Log Cabin Cross

Course, I still have those 2 blue & pink rectangle log cabin blocks that I have to come up with “a plan” for.  Hubby said I should figure out how to use them on the back of this project!  Not sure about that idea, but I am sure I can ind a way to use them for something.

What did you work on this past week?  Anything exciting in the coming week???

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Grandma’s Kitchen – Block 11

Block 11 for Grandma’s Kitchen is called Peppermint Swirls.  Pattern is by Pat Sloan and can be found at http://www.ilovetomakequilts.com/2017/09/free-block-1125-grandmas-kitchen-sew-along-a-weekly-deal.html

Grandma's Kitchen Block 11

My peppermint swirl pieces still need the applique top stitching done.  They are “just fused” to the background piece.  When I get my Janome back, then I can do that stitching. I think I will color match the threads when I do the top stitching.

With each block, Pat tells stories of her memories of both of her grandmothers.  They are sweet stories, and really make me ponder on my own grandmothers. Pat’s grandma always had peppermints.  My Grandma Bessie always had lifesavers in her pocketbook.  I decided to go with the “peppermint swirl” after I thought about the block for a while.  Grandma Bessie always made ice cream with the leftover peppermint candy canes.

Grandma Bessie was the one that I knew the best. She lived about 150 miles away, and we saw her frequently.  I know that when I was really little she lived much closer and my older siblings say she really took care of all of us.  My mother was recovering from cancer following the birth of my youngest sister, and I was just too little to know much of what was going on. I was only 1 1/2 when my sister was born, and I presume my grandmother kept the ship afloat while mother had surgeries and radiation.  I have scant memories of toddler times.  I am told that my mother and grandmother took the 5 children on a trip to Wyoming, and along the way I contracted scarlet fever. I must have been about 3 years old at that time.  When we got home, all the children went to stay with my grandmother, while my mother cared for me in our home that had been quarantined by the health department.  I know that my grandmother made silk nightgowns for me, from my father’s WWII parachute.  I also know that the garments, linens and so forth all went into the incinerator in the back yard.  I remember lying on the sofa in the living room, under the big picture window in those silky nightgowns.  Grandma would dye them yellow, because it was my favorite color.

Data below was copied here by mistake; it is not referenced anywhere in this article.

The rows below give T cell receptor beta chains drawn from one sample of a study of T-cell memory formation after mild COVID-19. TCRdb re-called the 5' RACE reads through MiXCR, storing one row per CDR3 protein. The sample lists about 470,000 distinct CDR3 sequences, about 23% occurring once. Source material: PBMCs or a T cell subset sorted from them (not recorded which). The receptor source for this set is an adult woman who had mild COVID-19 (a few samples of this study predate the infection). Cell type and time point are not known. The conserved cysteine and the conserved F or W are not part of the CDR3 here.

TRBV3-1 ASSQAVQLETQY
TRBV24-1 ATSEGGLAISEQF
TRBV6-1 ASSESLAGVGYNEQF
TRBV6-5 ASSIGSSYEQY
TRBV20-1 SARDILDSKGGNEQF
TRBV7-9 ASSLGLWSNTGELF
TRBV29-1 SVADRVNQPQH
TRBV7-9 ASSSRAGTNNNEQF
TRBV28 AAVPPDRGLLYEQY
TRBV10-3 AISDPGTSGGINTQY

My best memories begin when I was probably elementary school age, and got to spend more one on one time with her.  By then, she lived in the Mojave desert, care taker of a ranch. It was a place where the “wealthy” people came on the weekends.  I don’t really know what work she did; but I do remember hiking in the hills, picking up arrowheads, and learning about rattle snakes and the like.  Grandma always carried a shovel with a sharp edge in the trunk of the car. She was a feisty woman, and there was not much she would not try to do on her own.  She was a “rock hound” and a collector of those pretty bottles that changed colors in the hot sun.  Her window sills were lined with the bottles she had gathered around the desert.

This photo was taken of her in 1973 or 1974. I remember she was excited to see my “new” car.  I was 17 or 18, and she was approaching 80.

And this photo was from the late 50’s, near her “new car”.  It’s funny, I think she had that same car until she quit driving! I look so tall next to my baby sister!

We had some lovely adventures in that old car, driving trips out in the desert to lava fields and dry lake beds, and to the base of Mount Whitney, and out to old abandoned gold mining towns. Why, as school age youngsters, we even went to the Senior Citizens center with her, and learned to play cards.  She really made each of the 5 children feel special in their own right. She was the typical grandma in an apron, cooking something wonderful for dinner, dishing up scoops of ice cream and tucking you in at night!

This is a fun project and brings up lots of lovely memories.

What’s happening in your sewing room this week?

 

#400 and more fun stuff

Wow; I am reminded as I logged in to write this blog post that this is the 400th post I have written to share.  I started out back in November of 2012 just writing about my projects, and am happy to now have 511 people who follow through WordPress, Blogger and Facebook.  Some folks have been with me since the very beginning, and I am honored they have hung in for this long.

Recently, I had a great time working with 2 ladies in my “Queen Bees” quilting bee.  They are both owners of new embroidery machines, and we spent a bit of time talking about how to “organize” all those fantastic designs they have been purchasing.  I shared my methods, using the computer and a “notebook”.

Whenever I download a design, I make sure I give the stitch file, and the thread change pdf/doc similar names, incorporating the names the designer has used along with a name that makes some kind of sense, months down the road.  I encouraged them to also print out the pdf/doc file, and put them in folders or behind dividers that mirror the “file folder” they used on the computer. The goal overall is to make it easy to find the file you are looking for.